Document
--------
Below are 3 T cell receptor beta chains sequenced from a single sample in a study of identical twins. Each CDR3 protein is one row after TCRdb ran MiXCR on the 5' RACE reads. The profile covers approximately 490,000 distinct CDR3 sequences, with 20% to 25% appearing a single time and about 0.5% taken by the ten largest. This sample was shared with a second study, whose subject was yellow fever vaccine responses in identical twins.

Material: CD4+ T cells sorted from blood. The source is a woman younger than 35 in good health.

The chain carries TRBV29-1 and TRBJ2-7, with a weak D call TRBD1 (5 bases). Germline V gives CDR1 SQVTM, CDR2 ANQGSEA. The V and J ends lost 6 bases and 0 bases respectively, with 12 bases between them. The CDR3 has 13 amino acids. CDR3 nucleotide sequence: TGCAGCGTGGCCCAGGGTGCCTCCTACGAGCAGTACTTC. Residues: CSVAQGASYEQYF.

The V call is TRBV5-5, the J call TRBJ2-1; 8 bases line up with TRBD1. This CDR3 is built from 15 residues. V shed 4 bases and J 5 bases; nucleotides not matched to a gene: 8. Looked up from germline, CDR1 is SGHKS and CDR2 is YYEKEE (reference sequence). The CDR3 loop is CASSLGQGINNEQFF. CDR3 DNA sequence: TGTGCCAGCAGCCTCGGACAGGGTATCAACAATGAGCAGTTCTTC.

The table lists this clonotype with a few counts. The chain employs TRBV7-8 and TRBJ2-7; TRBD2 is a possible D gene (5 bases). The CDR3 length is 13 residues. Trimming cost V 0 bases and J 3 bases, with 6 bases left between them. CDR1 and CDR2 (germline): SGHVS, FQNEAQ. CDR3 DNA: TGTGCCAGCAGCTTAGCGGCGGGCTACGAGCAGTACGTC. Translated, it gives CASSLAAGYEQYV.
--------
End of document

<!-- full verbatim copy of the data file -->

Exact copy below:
Below are 3 T cell receptor beta chains sequenced from a single sample in a study of identical twins. Each CDR3 protein is one row after TCRdb ran MiXCR on the 5' RACE reads. The profile covers approximately 490,000 distinct CDR3 sequences, with 20% to 25% appearing a single time and about 0.5% taken by the ten largest. This sample was shared with a second study, whose subject was yellow fever vaccine responses in identical twins.

Material: CD4+ T cells sorted from blood. The source is a woman younger than 35 in good health.

The chain carries TRBV29-1 and TRBJ2-7, with a weak D call TRBD1 (5 bases). Germline V gives CDR1 SQVTM, CDR2 ANQGSEA. The V and J ends lost 6 bases and 0 bases respectively, with 12 bases between them. The CDR3 has 13 amino acids. CDR3 nucleotide sequence: TGCAGCGTGGCCCAGGGTGCCTCCTACGAGCAGTACTTC. Residues: CSVAQGASYEQYF.

The V call is TRBV5-5, the J call TRBJ2-1; 8 bases line up with TRBD1. This CDR3 is built from 15 residues. V shed 4 bases and J 5 bases; nucleotides not matched to a gene: 8. Looked up from germline, CDR1 is SGHKS and CDR2 is YYEKEE (reference sequence). The CDR3 loop is CASSLGQGINNEQFF. CDR3 DNA sequence: TGTGCCAGCAGCCTCGGACAGGGTATCAACAATGAGCAGTTCTTC.

The table lists this clonotype with a few counts. The chain employs TRBV7-8 and TRBJ2-7; TRBD2 is a possible D gene (5 bases). The CDR3 length is 13 residues. Trimming cost V 0 bases and J 3 bases, with 6 bases left between them. CDR1 and CDR2 (germline): SGHVS, FQNEAQ. CDR3 DNA: TGTGCCAGCAGCTTAGCGGCGGGCTACGAGCAGTACGTC. Translated, it gives CASSLAAGYEQYV.